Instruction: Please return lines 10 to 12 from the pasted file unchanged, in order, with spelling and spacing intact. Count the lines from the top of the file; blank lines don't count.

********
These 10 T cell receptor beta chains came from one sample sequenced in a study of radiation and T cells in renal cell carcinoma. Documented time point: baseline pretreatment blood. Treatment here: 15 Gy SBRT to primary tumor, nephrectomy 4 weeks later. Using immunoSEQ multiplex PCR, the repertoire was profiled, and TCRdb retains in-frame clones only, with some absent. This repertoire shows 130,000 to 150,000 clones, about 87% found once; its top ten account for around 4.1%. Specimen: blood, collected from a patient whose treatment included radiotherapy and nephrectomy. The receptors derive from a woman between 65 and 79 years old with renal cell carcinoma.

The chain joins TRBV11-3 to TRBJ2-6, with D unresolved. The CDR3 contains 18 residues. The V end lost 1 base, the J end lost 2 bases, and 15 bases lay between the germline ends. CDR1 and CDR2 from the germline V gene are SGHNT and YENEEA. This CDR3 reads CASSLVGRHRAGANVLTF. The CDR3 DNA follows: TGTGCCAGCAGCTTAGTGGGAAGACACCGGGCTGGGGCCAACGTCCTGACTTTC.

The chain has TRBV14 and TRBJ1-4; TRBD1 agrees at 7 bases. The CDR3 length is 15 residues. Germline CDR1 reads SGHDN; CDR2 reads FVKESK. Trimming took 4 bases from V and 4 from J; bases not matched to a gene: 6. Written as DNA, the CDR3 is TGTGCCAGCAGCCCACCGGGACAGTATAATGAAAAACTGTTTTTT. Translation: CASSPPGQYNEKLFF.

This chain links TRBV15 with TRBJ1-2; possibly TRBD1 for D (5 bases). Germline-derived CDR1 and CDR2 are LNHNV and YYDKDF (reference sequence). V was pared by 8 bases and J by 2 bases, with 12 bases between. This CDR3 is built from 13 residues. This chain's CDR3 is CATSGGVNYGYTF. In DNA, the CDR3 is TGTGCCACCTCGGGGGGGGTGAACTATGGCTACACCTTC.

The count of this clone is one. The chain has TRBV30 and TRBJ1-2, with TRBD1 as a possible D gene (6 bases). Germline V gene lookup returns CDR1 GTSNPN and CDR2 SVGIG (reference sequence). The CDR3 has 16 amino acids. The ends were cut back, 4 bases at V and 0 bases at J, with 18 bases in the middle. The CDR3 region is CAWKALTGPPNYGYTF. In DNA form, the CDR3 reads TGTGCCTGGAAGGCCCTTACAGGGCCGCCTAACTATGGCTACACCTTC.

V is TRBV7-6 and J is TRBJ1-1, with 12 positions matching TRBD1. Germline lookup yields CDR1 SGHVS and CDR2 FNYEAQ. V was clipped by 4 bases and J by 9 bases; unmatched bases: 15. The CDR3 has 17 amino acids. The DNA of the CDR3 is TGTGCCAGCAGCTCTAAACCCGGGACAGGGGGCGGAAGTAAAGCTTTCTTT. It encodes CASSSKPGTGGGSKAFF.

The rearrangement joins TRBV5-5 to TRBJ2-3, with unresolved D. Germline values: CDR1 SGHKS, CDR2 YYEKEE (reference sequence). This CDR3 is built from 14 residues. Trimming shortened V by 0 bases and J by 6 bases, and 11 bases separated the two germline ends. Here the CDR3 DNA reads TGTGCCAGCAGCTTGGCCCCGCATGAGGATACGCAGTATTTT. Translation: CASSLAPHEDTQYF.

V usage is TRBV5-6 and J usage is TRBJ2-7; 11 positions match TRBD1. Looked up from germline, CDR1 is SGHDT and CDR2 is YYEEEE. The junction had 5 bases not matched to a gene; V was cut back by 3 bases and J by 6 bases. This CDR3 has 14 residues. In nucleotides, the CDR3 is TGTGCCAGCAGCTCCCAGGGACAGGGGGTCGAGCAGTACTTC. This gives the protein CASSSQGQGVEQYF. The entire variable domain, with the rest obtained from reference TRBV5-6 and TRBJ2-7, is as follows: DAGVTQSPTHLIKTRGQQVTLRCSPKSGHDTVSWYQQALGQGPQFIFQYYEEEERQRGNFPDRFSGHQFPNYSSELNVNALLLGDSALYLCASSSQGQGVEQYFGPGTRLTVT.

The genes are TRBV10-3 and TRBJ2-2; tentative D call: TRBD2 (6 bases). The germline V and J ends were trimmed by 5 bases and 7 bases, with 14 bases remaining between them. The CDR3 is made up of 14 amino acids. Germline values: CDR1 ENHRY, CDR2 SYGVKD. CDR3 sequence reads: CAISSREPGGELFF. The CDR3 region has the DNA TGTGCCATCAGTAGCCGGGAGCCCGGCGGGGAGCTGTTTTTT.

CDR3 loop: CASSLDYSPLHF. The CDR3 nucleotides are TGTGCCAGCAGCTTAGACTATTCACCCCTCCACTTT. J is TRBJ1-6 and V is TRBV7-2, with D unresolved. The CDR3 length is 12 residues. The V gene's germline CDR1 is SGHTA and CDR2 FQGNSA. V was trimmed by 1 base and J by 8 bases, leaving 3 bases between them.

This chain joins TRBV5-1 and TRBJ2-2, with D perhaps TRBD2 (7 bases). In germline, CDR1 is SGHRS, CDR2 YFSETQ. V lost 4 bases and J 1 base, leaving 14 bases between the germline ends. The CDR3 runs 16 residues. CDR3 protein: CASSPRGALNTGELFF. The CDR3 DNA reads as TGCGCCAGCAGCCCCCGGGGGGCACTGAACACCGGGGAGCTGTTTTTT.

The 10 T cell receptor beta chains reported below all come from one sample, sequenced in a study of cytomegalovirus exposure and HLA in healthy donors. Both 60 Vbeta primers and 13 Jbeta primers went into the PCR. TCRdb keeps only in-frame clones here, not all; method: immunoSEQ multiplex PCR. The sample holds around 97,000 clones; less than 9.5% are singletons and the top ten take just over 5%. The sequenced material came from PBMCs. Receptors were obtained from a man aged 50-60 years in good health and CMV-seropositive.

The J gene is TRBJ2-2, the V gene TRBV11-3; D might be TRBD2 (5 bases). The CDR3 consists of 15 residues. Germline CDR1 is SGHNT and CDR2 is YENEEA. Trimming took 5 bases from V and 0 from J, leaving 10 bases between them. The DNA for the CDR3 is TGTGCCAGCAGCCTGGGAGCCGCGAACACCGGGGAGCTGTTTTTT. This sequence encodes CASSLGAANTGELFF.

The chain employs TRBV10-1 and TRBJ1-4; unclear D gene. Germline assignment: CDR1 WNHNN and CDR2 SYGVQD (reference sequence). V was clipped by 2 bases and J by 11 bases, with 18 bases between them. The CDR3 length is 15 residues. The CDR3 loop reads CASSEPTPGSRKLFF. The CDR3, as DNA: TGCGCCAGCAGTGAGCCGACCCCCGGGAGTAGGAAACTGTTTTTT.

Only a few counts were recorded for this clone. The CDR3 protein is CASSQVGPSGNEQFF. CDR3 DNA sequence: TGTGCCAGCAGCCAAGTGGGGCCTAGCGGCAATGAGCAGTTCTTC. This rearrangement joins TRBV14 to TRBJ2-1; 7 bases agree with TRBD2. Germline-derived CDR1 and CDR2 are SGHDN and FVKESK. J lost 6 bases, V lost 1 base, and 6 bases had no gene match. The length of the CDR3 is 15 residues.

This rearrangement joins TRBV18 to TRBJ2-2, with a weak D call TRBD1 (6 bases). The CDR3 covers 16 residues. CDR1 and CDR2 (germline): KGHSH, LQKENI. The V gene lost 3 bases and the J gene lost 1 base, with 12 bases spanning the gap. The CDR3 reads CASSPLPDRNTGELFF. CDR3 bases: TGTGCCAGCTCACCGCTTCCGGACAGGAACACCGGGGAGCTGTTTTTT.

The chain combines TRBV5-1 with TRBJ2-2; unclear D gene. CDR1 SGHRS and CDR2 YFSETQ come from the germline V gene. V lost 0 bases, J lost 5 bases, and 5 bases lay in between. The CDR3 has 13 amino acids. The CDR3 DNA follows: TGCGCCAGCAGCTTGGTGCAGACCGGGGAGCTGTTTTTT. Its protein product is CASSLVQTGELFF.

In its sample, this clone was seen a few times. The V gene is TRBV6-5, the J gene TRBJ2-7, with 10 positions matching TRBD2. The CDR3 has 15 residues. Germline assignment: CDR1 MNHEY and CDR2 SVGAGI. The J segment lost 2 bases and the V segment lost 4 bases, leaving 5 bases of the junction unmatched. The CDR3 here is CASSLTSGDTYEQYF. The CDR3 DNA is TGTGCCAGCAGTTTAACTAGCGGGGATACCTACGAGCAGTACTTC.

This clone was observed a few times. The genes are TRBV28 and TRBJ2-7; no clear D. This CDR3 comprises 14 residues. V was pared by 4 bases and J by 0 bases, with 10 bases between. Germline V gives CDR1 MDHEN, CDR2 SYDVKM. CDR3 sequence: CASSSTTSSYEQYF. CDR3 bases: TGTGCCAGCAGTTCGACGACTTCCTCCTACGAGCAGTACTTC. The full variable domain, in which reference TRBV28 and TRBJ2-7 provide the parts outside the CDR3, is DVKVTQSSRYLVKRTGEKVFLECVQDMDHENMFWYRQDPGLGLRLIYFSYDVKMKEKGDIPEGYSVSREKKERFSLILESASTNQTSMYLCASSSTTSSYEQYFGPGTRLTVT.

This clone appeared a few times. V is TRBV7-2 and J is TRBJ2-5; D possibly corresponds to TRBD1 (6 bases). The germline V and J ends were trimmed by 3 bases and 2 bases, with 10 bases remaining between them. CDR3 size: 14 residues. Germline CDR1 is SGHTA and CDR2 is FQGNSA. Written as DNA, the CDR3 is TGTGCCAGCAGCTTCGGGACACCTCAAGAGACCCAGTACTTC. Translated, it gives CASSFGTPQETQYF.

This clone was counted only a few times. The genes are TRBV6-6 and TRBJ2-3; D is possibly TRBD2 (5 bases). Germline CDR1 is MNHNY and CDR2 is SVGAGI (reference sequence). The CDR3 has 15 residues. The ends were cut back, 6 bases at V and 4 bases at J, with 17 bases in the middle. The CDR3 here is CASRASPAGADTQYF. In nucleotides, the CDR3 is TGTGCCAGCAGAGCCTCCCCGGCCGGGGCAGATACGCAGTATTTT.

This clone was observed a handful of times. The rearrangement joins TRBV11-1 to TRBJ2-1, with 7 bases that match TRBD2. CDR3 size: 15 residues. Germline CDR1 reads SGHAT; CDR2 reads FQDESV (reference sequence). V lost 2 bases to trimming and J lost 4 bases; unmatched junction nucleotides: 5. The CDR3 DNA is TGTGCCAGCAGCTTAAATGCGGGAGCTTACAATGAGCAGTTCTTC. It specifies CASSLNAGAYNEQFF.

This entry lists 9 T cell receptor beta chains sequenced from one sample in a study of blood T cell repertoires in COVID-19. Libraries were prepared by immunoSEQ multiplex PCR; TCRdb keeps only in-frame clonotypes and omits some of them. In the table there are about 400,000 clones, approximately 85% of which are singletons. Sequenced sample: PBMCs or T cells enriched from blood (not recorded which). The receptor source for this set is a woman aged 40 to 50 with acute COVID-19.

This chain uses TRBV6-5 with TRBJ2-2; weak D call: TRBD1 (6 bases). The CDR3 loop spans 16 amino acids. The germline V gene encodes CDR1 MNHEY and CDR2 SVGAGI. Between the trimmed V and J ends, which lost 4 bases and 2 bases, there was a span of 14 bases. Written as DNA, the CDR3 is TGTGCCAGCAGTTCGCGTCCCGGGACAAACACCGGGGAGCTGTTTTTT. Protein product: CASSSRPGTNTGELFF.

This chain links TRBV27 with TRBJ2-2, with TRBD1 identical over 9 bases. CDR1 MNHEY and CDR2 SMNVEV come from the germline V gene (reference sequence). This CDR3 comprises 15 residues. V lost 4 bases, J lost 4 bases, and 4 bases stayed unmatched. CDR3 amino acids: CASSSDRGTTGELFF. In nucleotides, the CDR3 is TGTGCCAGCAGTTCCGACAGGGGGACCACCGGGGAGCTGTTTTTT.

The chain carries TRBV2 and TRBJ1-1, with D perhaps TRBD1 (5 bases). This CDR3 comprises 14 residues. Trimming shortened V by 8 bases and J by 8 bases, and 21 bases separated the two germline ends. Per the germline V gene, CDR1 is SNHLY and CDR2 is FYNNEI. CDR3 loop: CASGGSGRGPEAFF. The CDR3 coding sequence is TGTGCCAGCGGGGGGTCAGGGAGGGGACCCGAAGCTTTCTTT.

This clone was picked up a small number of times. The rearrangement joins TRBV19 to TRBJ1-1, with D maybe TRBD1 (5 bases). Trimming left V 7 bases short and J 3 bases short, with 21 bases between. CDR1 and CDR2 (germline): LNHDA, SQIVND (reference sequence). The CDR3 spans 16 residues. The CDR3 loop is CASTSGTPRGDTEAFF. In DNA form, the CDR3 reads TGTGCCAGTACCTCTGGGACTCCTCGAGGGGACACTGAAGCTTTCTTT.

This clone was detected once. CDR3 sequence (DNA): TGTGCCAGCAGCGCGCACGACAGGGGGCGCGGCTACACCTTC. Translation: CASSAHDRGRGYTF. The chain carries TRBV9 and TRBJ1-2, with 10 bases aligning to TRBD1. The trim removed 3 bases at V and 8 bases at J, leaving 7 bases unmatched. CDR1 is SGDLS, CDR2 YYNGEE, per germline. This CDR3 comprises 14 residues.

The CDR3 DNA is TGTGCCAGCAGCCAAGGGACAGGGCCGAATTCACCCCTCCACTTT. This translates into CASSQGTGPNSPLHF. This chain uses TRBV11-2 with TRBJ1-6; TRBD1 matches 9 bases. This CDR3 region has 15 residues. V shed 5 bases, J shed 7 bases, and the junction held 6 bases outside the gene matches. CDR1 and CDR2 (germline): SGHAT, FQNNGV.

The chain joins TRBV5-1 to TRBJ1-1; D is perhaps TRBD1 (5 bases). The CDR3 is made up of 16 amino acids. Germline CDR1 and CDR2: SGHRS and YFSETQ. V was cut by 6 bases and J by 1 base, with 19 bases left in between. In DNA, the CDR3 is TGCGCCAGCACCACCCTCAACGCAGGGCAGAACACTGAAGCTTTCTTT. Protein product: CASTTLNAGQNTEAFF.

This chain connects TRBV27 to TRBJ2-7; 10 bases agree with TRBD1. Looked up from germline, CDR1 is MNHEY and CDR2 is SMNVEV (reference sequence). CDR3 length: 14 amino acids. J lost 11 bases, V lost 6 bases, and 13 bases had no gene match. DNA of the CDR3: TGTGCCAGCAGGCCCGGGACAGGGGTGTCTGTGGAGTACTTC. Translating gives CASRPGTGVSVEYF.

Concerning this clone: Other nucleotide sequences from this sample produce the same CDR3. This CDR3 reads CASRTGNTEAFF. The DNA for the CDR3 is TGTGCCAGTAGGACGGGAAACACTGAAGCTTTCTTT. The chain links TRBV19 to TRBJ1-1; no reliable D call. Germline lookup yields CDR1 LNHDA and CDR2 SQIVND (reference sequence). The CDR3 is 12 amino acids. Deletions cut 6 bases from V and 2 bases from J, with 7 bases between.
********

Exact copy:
CDR3 loop: CASSLDYSPLHF. The CDR3 nucleotides are TGTGCCAGCAGCTTAGACTATTCACCCCTCCACTTT. J is TRBJ1-6 and V is TRBV7-2, with D unresolved. The CDR3 length is 12 residues. The V gene's germline CDR1 is SGHTA and CDR2 FQGNSA. V was trimmed by 1 base and J by 8 bases, leaving 3 bases between them.

This chain joins TRBV5-1 and TRBJ2-2, with D perhaps TRBD2 (7 bases). In germline, CDR1 is SGHRS, CDR2 YFSETQ. V lost 4 bases and J 1 base, leaving 14 bases between the germline ends. The CDR3 runs 16 residues. CDR3 protein: CASSPRGALNTGELFF. The CDR3 DNA reads as TGCGCCAGCAGCCCCCGGGGGGCACTGAACACCGGGGAGCTGTTTTTT.

The 10 T cell receptor beta chains reported below all come from one sample, sequenced in a study of cytomegalovirus exposure and HLA in healthy donors. Both 60 Vbeta primers and 13 Jbeta primers went into the PCR. TCRdb keeps only in-frame clones here, not all; method: immunoSEQ multiplex PCR. The sample holds around 97,000 clones; less than 9.5% are singletons and the top ten take just over 5%. The sequenced material came from PBMCs. Receptors were obtained from a man aged 50-60 years in good health and CMV-seropositive.